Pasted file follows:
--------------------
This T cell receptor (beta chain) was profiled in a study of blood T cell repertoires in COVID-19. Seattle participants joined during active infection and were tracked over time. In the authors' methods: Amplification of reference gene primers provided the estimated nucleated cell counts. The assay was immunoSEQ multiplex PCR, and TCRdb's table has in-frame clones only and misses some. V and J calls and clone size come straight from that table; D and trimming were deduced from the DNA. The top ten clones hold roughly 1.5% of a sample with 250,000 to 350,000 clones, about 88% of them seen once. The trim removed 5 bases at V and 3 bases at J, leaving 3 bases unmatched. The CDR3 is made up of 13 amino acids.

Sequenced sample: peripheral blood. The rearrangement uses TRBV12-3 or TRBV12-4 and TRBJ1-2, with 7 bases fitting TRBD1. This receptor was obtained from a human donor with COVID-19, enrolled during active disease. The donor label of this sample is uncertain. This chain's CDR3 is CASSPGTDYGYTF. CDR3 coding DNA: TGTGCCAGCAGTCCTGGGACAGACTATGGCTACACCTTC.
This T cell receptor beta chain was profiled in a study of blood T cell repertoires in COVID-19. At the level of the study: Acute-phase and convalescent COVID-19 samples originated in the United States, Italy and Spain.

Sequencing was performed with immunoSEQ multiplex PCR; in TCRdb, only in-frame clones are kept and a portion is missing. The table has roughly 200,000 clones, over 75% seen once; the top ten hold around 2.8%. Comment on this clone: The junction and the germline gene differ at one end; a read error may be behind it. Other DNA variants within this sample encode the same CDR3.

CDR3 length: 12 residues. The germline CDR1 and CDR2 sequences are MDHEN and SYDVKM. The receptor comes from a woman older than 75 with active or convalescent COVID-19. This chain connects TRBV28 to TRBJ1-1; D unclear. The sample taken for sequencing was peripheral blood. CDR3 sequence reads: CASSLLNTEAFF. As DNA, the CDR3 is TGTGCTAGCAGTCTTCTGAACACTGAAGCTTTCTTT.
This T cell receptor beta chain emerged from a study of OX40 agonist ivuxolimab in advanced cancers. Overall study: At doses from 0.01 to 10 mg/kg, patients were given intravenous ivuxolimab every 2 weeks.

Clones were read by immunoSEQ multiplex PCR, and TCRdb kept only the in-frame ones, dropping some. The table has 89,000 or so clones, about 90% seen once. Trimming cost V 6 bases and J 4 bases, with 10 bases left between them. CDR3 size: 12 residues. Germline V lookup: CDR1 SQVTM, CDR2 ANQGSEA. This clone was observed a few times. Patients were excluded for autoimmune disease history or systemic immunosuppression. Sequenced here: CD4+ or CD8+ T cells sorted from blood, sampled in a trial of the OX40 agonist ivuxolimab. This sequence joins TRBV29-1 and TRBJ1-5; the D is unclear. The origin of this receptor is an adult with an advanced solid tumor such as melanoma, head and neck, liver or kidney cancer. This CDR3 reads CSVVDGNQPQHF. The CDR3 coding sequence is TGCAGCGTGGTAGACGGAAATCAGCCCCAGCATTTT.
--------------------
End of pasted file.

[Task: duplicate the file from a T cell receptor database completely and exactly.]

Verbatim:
This T cell receptor (beta chain) was profiled in a study of blood T cell repertoires in COVID-19. Seattle participants joined during active infection and were tracked over time. In the authors' methods: Amplification of reference gene primers provided the estimated nucleated cell counts. The assay was immunoSEQ multiplex PCR, and TCRdb's table has in-frame clones only and misses some. V and J calls and clone size come straight from that table; D and trimming were deduced from the DNA. The top ten clones hold roughly 1.5% of a sample with 250,000 to 350,000 clones, about 88% of them seen once. The trim removed 5 bases at V and 3 bases at J, leaving 3 bases unmatched. The CDR3 is made up of 13 amino acids.

Sequenced sample: peripheral blood. The rearrangement uses TRBV12-3 or TRBV12-4 and TRBJ1-2, with 7 bases fitting TRBD1. This receptor was obtained from a human donor with COVID-19, enrolled during active disease. The donor label of this sample is uncertain. This chain's CDR3 is CASSPGTDYGYTF. CDR3 coding DNA: TGTGCCAGCAGTCCTGGGACAGACTATGGCTACACCTTC.
This T cell receptor beta chain was profiled in a study of blood T cell repertoires in COVID-19. At the level of the study: Acute-phase and convalescent COVID-19 samples originated in the United States, Italy and Spain.

Sequencing was performed with immunoSEQ multiplex PCR; in TCRdb, only in-frame clones are kept and a portion is missing. The table has roughly 200,000 clones, over 75% seen once; the top ten hold around 2.8%. Comment on this clone: The junction and the germline gene differ at one end; a read error may be behind it. Other DNA variants within this sample encode the same CDR3.

CDR3 length: 12 residues. The germline CDR1 and CDR2 sequences are MDHEN and SYDVKM. The receptor comes from a woman older than 75 with active or convalescent COVID-19. This chain connects TRBV28 to TRBJ1-1; D unclear. The sample taken for sequencing was peripheral blood. CDR3 sequence reads: CASSLLNTEAFF. As DNA, the CDR3 is TGTGCTAGCAGTCTTCTGAACACTGAAGCTTTCTTT.
This T cell receptor beta chain emerged from a study of OX40 agonist ivuxolimab in advanced cancers. Overall study: At doses from 0.01 to 10 mg/kg, patients were given intravenous ivuxolimab every 2 weeks.

Clones were read by immunoSEQ multiplex PCR, and TCRdb kept only the in-frame ones, dropping some. The table has 89,000 or so clones, about 90% seen once. Trimming cost V 6 bases and J 4 bases, with 10 bases left between them. CDR3 size: 12 residues. Germline V lookup: CDR1 SQVTM, CDR2 ANQGSEA. This clone was observed a few times. Patients were excluded for autoimmune disease history or systemic immunosuppression. Sequenced here: CD4+ or CD8+ T cells sorted from blood, sampled in a trial of the OX40 agonist ivuxolimab. This sequence joins TRBV29-1 and TRBJ1-5; the D is unclear. The origin of this receptor is an adult with an advanced solid tumor such as melanoma, head and neck, liver or kidney cancer. This CDR3 reads CSVVDGNQPQHF. The CDR3 coding sequence is TGCAGCGTGGTAGACGGAAATCAGCCCCAGCATTTT.